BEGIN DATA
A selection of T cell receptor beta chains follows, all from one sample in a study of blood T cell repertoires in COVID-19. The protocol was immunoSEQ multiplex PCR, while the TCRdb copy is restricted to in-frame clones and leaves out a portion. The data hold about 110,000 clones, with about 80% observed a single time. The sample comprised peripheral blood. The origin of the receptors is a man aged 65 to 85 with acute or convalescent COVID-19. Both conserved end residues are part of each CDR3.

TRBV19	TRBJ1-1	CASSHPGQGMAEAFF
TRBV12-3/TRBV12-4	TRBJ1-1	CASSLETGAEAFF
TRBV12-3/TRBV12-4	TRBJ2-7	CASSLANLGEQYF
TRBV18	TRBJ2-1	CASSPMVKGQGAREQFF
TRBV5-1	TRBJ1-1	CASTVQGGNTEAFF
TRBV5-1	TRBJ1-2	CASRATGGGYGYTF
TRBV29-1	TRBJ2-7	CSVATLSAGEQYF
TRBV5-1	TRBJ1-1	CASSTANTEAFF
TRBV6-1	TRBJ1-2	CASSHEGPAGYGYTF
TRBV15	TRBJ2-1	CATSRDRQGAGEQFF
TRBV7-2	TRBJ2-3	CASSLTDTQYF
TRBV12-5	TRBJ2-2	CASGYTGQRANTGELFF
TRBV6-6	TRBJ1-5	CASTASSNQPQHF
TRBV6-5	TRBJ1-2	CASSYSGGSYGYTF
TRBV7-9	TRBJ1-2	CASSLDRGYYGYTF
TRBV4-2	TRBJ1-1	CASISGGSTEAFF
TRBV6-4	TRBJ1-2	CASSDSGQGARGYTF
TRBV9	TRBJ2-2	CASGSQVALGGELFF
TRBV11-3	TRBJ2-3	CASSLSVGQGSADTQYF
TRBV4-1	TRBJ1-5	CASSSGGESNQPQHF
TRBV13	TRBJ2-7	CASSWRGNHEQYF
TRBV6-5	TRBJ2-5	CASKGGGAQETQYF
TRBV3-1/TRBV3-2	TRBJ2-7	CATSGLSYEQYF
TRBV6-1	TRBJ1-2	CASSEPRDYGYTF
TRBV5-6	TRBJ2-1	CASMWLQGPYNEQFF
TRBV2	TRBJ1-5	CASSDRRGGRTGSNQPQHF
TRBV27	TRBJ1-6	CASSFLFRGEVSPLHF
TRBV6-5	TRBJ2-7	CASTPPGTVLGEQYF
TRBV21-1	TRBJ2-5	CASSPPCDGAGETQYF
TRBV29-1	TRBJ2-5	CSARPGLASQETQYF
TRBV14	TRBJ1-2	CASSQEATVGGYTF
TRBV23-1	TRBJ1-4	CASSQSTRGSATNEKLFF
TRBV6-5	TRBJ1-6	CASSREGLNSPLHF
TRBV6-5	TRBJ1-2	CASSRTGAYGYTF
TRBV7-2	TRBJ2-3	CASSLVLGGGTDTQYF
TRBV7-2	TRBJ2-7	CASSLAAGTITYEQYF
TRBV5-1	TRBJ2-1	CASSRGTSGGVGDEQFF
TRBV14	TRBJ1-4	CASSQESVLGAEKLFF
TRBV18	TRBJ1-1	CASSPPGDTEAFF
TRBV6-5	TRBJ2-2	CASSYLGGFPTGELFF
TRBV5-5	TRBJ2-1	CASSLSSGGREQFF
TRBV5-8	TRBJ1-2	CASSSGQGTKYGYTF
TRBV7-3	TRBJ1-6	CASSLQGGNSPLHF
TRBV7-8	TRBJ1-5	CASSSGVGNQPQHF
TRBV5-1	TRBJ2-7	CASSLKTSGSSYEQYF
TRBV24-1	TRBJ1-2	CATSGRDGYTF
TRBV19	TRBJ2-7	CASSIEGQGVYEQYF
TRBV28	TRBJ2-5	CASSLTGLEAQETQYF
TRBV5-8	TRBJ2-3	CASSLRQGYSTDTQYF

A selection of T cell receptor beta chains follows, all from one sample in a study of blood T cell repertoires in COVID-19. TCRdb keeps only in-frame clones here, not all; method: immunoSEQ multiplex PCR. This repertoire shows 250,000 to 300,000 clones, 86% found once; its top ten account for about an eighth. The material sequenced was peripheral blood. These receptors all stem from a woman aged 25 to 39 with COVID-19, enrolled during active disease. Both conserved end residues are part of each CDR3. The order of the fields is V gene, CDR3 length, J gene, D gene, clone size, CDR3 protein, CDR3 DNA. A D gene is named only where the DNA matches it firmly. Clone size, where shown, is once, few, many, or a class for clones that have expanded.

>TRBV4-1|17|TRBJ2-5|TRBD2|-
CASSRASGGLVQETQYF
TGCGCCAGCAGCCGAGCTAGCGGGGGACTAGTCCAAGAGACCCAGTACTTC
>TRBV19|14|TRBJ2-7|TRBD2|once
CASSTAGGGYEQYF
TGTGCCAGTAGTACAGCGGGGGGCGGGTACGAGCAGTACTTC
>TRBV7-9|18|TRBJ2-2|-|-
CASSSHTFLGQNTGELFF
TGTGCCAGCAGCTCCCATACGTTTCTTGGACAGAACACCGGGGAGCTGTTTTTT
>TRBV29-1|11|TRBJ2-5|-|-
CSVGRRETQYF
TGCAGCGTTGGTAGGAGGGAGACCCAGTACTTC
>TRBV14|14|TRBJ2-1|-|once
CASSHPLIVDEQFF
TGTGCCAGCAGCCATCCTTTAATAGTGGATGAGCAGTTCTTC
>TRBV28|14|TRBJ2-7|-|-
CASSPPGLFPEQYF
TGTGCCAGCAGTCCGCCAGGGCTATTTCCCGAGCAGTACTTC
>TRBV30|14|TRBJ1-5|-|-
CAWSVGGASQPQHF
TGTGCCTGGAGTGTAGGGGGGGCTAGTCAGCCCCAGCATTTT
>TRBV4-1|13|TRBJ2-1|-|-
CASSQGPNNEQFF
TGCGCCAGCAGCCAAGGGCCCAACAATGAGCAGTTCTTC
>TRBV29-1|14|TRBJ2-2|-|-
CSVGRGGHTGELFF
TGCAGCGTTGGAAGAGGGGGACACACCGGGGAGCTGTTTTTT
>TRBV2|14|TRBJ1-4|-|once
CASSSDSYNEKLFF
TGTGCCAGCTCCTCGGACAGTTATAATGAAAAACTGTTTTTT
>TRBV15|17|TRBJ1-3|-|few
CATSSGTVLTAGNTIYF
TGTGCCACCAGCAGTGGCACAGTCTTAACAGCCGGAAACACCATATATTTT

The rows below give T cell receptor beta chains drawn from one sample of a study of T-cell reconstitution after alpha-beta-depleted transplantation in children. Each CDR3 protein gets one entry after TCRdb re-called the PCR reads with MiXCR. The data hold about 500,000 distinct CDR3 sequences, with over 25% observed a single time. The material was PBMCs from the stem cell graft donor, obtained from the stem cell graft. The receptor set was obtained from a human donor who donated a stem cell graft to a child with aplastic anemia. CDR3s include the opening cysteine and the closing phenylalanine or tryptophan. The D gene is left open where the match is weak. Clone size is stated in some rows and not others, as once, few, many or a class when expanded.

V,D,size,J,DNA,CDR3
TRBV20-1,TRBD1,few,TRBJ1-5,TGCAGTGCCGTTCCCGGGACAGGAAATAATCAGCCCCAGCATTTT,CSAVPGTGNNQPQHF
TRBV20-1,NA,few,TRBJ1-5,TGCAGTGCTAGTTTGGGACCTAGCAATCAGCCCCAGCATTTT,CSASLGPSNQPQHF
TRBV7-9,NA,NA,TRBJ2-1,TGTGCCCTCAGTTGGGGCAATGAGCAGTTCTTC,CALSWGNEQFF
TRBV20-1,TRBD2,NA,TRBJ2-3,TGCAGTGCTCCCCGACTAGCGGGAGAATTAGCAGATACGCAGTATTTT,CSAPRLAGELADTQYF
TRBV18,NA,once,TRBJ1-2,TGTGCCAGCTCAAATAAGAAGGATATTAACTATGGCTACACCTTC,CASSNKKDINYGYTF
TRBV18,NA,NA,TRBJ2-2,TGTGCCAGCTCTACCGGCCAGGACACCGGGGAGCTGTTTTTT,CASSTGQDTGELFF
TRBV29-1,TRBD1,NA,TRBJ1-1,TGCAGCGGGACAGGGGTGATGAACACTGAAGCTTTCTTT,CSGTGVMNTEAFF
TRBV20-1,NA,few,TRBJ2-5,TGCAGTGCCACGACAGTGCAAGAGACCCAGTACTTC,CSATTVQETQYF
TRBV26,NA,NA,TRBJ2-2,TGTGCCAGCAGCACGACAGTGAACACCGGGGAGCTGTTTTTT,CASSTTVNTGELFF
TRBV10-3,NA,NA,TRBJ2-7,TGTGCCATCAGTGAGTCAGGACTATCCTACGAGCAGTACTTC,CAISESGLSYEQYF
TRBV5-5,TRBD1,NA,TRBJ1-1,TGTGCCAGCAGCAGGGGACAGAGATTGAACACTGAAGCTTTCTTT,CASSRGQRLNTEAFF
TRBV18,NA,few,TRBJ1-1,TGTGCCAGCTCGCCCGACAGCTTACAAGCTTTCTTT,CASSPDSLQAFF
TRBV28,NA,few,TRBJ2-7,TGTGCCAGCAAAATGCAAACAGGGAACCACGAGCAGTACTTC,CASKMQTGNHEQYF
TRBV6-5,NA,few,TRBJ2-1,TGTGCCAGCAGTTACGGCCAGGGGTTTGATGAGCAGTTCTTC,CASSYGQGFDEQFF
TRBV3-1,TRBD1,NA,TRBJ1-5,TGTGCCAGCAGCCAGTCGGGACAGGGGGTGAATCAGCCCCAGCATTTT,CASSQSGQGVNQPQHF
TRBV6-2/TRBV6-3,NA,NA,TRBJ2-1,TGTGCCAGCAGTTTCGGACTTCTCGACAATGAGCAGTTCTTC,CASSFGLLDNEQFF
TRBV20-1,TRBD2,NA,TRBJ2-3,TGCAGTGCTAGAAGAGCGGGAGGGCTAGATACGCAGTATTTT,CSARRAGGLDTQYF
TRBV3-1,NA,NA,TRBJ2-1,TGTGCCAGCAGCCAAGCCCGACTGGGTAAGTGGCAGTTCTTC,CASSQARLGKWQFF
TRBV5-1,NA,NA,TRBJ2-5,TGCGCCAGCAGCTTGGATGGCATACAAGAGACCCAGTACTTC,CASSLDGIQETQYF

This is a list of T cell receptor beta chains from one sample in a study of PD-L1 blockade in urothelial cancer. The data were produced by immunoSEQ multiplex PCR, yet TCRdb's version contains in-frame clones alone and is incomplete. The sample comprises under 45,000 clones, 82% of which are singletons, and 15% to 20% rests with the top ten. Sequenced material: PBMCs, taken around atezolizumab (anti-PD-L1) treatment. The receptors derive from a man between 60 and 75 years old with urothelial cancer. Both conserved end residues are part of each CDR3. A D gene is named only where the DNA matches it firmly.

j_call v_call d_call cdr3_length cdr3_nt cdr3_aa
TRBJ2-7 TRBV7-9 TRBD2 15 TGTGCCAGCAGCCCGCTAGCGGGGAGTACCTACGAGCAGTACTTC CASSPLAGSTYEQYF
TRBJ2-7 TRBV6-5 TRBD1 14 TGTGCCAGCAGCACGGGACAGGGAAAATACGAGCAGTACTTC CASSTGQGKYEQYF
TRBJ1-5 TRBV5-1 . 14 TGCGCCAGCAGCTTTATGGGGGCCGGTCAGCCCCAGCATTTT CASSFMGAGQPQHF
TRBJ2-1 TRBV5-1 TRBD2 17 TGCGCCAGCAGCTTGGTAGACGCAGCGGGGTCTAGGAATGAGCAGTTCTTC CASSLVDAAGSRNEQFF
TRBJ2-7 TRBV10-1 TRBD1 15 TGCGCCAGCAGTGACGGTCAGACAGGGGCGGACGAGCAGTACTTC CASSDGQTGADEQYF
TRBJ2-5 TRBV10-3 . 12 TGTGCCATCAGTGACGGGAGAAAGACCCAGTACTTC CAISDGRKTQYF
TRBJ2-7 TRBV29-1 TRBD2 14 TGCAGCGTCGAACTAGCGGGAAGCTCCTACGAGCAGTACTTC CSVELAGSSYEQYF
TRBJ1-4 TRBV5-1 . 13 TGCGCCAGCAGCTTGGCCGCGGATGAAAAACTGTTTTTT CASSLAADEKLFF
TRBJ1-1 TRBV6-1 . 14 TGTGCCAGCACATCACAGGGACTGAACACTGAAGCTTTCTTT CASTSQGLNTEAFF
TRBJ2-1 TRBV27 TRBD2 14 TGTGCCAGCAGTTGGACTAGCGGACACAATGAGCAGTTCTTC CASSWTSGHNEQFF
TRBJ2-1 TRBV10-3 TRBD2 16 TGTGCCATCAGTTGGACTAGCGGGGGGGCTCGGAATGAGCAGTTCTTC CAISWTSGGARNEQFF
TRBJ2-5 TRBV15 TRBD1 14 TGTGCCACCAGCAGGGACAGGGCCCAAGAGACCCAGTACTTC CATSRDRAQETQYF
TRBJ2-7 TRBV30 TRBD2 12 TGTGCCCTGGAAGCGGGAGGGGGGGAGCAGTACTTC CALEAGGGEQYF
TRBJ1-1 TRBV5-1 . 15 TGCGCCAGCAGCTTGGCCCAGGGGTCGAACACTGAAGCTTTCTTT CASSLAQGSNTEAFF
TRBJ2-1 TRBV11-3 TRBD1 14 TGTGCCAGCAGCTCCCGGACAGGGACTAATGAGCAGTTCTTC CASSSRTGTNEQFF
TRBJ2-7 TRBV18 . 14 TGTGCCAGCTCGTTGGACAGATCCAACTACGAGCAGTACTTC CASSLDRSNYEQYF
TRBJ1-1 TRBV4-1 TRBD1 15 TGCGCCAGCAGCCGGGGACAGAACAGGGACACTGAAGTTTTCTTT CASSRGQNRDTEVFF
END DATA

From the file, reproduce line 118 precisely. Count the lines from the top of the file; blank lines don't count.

TRBJ2-1 TRBV10-3 TRBD2 16 TGTGCCATCAGTTGGACTAGCGGGGGGGCTCGGAATGAGCAGTTCTTC CAISWTSGGARNEQFF